04 Jan How can I stop my ex from getting my pension benefits?
Q. When I started taking my pension I was married and I chose a joint survivorship payout, which lowered my monthly benefit. The assumption was that my husband would have the pension in case I died first. Two years later we divorced and the pension plan said I could not change my beneficiary. This doesn’t seem fair. In our divorce, we separated all of our assets fairly, no arguments, and assumed that each of our pensions remained with each of us. Is there anything I can do?
A. You’ve got some options here.
First, a qualified joint and survivor annuity, or QJSA, provides an annuity to a participant of a pension plan with some portion being payable to a surviving spouse after the participant’s death.
Generally, once a pension plan begins paying benefits under a QJSA, the QJSA surviving spouse benefits irrevocably vest for the participant’s spouse as determined at that time, said Jeralyn Lawrence, a family law attorney with Lawrence Law in Watchung.
“It is not uncommon for the participant in a defined benefit pension to not be permitted to change the beneficiary designation on the plan once benefits have commenced,” she said. “It is also not uncommon for participants who select a QJSA form of payment at retirement and are subsequently divorced or widowed to request a change in the form of benefit payment.”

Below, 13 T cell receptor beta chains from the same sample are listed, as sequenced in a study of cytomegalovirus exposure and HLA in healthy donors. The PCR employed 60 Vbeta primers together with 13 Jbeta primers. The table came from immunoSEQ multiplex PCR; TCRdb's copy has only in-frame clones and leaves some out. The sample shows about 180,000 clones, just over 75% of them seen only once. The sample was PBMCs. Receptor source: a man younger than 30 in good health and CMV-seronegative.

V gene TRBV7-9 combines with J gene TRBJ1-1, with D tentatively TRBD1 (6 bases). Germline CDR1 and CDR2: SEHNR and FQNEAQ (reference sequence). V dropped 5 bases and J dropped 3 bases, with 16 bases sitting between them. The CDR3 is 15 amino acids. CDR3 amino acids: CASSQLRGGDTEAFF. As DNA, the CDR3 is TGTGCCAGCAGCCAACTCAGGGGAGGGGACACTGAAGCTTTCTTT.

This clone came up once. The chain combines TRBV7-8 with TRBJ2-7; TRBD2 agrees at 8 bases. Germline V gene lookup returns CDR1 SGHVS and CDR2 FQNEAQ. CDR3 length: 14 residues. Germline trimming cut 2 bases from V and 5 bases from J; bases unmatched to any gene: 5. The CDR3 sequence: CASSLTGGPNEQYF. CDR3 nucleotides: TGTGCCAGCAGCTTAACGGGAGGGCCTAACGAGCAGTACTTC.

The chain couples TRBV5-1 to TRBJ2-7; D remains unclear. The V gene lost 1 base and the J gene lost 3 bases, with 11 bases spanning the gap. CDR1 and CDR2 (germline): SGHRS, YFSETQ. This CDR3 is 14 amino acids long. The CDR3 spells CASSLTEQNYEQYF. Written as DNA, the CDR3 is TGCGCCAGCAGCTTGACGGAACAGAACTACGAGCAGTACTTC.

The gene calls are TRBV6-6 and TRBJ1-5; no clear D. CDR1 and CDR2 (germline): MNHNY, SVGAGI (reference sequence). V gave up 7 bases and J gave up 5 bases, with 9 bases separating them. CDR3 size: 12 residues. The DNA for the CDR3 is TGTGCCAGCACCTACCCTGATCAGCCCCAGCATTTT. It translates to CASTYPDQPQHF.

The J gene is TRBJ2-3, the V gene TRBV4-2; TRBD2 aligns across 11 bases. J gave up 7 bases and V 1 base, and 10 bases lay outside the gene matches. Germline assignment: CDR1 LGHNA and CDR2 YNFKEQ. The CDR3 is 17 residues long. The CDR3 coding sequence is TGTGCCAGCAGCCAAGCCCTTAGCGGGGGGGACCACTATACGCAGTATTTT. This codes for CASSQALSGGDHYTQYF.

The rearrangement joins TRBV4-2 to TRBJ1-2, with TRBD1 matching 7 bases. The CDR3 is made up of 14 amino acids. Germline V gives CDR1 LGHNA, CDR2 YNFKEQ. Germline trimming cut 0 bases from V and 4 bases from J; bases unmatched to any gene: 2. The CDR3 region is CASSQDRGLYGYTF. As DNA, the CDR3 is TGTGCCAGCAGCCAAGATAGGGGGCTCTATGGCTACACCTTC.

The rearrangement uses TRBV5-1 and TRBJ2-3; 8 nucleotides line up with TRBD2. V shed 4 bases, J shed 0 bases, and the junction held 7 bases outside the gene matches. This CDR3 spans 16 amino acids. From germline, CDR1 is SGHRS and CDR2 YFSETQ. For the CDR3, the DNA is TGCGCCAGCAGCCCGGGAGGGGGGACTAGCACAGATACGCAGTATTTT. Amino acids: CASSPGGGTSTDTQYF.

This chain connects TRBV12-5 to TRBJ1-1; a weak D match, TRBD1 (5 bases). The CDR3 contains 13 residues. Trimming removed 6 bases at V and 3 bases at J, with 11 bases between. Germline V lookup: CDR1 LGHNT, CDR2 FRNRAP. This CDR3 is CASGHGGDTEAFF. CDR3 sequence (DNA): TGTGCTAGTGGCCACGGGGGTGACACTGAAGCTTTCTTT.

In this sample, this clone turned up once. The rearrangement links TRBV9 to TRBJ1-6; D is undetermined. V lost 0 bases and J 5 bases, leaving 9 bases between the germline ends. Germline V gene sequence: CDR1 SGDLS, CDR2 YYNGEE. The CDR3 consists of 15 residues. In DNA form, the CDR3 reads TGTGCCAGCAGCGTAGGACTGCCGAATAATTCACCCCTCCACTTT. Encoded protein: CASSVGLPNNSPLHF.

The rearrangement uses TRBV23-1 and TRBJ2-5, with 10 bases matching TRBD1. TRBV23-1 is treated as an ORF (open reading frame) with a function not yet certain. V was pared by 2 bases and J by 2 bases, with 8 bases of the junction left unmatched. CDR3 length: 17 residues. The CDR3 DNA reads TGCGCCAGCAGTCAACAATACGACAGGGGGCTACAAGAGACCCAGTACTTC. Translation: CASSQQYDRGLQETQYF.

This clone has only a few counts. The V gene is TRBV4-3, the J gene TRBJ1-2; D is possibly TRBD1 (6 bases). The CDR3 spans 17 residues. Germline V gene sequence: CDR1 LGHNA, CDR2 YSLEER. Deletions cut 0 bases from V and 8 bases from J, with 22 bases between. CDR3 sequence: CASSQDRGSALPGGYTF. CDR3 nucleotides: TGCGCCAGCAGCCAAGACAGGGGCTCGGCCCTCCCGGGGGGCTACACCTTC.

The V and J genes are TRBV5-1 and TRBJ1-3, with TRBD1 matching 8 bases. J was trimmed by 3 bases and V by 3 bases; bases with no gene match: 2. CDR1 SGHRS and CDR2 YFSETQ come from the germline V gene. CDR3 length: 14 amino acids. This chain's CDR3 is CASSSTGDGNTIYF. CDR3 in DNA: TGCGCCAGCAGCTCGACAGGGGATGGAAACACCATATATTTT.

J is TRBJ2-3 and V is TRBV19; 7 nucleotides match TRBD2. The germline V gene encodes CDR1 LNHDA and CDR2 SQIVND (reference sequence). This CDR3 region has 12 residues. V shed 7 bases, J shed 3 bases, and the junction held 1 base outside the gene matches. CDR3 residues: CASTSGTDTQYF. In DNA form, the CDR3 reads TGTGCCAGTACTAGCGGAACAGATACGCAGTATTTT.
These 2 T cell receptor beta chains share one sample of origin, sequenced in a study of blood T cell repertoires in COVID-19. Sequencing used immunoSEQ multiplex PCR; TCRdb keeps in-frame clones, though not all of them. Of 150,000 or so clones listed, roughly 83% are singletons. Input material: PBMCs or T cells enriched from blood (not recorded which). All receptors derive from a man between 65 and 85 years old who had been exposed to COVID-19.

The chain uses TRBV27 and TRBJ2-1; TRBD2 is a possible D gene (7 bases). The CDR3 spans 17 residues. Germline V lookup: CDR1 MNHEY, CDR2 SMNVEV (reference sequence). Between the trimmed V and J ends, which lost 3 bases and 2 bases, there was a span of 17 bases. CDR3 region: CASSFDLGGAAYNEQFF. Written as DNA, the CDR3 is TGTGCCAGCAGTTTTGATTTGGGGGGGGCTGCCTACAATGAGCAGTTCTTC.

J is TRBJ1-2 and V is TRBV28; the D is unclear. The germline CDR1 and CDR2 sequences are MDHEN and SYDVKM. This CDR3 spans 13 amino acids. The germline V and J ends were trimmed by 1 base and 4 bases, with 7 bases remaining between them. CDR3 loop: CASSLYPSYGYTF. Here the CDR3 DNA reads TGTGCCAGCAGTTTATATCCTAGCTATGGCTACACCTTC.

Lawrence said because the optional forms of payment under a defined benefit plan are determined based on specific actuarial factors and the ages of the participant and spouse, subsequent changes in the form of payment would change the value of the benefit.
Moreover, she said, because your ex-husband’s surviving spouse benefits vested once your pension went into pay status, the plan would consider your ex-husband’s benefits as belonging to him and will not permit a reassignment of such benefits — unless your ex-husband gets involved.
“It may be necessary for your ex-husband to consent, in writing, to waive any interest or benefit for which he may be entitled under the pension plan, in addition to that which is set forth in your divorce decree,” she said.
It may be helpful to review your summary plan description, benefit notices and/or election forms on the issue of changing beneficiaries, she said, as this may help you see the plan’s requirements to make such a change, if it’s allowed at all.
You should speak with an experienced family lawyer who can help you get a copy of the relevant plan documents on your behalf and discuss this issue directly with the plan administrator, she said.
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This story was originally published on Jan. 4, 2021.
NJMoneyHelp.com presents certain general financial planning principles and advice, but should never be viewed as a substitute for obtaining advice from a personal professional advisor who understands your unique individual circumstances.